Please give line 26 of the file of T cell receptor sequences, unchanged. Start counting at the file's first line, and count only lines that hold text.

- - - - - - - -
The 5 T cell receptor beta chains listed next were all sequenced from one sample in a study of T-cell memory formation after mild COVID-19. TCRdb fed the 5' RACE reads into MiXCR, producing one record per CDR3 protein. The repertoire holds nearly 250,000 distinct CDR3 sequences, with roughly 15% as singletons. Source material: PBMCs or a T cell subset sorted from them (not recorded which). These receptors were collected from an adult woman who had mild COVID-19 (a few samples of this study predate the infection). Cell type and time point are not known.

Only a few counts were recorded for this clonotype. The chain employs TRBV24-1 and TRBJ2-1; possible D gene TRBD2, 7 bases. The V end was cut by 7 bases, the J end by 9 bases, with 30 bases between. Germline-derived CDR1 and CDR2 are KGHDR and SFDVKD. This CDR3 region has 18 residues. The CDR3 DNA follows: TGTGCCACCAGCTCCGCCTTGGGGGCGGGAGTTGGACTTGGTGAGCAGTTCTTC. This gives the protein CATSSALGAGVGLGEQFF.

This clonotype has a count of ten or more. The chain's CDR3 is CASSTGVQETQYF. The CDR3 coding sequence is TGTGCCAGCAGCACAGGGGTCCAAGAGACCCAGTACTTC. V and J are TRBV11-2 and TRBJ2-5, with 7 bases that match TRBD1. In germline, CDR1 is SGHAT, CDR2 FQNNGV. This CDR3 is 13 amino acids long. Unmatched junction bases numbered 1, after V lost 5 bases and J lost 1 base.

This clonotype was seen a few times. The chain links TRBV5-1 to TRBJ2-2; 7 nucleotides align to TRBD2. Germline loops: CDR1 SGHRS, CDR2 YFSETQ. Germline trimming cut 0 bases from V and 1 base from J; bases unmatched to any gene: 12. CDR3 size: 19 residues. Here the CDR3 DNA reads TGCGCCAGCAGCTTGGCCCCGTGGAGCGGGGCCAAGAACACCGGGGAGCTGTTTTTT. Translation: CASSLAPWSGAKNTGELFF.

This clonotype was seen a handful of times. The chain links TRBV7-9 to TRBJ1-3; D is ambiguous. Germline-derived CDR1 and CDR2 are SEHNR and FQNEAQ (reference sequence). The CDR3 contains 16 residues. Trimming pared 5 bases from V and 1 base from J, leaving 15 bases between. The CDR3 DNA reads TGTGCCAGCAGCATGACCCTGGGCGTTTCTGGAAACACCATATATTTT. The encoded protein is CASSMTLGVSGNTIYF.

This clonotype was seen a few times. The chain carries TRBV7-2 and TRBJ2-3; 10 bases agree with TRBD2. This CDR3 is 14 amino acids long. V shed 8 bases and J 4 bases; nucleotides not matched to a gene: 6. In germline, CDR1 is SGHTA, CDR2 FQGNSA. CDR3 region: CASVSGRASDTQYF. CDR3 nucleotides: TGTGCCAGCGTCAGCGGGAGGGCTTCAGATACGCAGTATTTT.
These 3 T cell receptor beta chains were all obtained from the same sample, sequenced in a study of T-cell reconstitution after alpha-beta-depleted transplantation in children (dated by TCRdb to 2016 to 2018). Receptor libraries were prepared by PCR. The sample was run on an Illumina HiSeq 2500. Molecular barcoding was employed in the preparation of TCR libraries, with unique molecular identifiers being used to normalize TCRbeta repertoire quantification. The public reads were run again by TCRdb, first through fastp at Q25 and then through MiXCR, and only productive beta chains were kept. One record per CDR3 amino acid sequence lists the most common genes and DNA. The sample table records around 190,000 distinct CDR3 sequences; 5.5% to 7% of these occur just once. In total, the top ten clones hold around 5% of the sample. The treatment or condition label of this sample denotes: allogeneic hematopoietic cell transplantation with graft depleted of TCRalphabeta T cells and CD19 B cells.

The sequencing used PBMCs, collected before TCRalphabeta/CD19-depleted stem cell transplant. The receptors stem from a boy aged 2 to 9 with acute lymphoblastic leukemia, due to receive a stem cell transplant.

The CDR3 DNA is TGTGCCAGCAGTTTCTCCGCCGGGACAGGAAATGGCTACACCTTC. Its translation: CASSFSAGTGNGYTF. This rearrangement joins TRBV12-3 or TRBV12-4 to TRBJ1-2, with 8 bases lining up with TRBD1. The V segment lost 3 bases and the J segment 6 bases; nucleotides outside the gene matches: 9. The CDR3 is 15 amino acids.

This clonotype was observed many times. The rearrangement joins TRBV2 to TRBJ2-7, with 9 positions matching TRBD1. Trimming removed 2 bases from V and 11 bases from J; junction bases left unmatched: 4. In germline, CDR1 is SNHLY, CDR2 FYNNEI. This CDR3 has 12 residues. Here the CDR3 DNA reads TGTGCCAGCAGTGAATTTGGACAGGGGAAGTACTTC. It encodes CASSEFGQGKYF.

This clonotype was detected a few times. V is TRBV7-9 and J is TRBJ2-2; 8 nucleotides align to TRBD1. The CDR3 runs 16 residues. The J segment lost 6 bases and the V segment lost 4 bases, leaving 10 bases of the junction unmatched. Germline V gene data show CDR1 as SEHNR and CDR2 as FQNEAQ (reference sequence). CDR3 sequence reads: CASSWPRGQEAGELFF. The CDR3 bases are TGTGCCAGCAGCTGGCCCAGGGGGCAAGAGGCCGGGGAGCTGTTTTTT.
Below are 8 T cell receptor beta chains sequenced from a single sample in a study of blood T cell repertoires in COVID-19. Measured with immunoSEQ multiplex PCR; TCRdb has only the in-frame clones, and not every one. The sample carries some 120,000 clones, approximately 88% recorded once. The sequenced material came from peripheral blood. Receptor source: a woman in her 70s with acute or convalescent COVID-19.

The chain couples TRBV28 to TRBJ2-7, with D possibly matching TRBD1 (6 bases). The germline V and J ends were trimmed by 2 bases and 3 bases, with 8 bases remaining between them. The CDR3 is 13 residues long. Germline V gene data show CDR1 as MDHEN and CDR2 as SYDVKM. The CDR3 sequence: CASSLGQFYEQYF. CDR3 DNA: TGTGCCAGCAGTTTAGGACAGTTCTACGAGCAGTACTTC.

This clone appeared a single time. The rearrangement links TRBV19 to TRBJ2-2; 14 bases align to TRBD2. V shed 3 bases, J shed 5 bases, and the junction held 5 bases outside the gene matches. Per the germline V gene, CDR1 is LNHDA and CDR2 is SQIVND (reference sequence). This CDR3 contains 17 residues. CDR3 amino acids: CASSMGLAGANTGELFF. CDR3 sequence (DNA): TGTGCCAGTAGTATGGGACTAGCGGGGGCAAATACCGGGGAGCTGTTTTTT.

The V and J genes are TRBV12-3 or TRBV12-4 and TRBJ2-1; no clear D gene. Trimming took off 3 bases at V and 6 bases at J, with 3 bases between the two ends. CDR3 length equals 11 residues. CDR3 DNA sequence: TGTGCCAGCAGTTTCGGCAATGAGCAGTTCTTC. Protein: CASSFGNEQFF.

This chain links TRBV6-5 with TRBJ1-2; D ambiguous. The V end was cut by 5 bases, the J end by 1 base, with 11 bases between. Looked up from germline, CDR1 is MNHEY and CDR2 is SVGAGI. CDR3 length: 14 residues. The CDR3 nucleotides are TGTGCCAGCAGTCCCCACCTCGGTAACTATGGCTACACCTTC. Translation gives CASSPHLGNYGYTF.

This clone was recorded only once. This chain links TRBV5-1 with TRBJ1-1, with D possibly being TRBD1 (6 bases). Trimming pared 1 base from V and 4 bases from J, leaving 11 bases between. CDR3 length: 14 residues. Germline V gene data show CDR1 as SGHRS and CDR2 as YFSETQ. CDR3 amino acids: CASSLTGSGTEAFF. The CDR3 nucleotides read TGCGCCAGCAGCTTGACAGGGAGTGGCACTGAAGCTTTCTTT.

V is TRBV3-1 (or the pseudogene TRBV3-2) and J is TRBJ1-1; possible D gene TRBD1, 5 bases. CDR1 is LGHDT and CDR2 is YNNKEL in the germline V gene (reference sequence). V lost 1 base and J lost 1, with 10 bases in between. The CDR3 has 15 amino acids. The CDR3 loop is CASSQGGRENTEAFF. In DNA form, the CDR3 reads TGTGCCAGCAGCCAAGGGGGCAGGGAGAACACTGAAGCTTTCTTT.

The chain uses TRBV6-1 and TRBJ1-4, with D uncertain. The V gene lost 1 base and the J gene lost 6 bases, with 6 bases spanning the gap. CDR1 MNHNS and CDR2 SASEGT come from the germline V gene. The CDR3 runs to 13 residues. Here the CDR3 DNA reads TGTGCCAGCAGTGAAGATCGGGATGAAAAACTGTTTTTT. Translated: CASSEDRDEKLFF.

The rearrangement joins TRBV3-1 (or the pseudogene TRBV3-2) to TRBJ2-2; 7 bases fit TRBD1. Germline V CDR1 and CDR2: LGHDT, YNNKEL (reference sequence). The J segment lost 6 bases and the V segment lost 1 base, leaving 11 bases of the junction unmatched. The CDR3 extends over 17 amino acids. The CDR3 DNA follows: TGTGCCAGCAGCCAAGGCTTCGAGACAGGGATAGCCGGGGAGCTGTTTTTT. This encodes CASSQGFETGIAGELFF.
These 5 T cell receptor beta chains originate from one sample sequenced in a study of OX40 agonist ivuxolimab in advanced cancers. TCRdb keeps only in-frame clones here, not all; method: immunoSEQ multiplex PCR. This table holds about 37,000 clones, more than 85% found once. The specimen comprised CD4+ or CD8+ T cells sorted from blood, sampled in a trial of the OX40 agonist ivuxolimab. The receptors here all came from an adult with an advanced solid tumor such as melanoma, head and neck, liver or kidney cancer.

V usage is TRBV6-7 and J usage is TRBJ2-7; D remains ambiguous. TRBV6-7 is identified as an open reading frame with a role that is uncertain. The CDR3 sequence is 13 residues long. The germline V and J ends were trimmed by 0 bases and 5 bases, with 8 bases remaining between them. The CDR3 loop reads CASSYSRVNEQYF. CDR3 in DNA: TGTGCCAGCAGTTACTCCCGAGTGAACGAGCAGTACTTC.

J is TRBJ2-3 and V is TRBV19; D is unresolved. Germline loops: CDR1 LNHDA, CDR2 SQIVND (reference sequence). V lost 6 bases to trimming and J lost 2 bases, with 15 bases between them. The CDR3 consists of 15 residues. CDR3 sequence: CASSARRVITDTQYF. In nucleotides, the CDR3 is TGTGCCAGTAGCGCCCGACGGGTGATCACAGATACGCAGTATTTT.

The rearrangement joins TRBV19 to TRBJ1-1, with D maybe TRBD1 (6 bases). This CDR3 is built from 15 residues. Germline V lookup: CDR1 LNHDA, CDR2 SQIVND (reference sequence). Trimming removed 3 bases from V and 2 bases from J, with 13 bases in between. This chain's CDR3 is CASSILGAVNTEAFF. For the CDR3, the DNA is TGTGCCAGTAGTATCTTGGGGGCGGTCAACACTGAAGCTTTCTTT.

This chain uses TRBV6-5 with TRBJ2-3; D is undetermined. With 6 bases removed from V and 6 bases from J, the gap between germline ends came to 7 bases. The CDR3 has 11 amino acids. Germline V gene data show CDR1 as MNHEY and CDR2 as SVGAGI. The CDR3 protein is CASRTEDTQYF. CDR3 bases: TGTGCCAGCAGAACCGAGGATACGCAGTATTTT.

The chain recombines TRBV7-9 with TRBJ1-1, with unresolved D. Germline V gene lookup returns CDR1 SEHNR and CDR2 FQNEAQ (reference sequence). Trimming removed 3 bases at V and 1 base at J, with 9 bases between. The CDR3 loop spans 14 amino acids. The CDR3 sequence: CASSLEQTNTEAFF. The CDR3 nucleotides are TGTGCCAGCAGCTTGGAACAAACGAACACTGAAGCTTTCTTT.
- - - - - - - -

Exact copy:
The chain recombines TRBV7-9 with TRBJ1-1, with unresolved D. Germline V gene lookup returns CDR1 SEHNR and CDR2 FQNEAQ (reference sequence). Trimming removed 3 bases at V and 1 base at J, with 9 bases between. The CDR3 loop spans 14 amino acids. The CDR3 sequence: CASSLEQTNTEAFF. The CDR3 nucleotides are TGTGCCAGCAGCTTGGAACAAACGAACACTGAAGCTTTCTTT.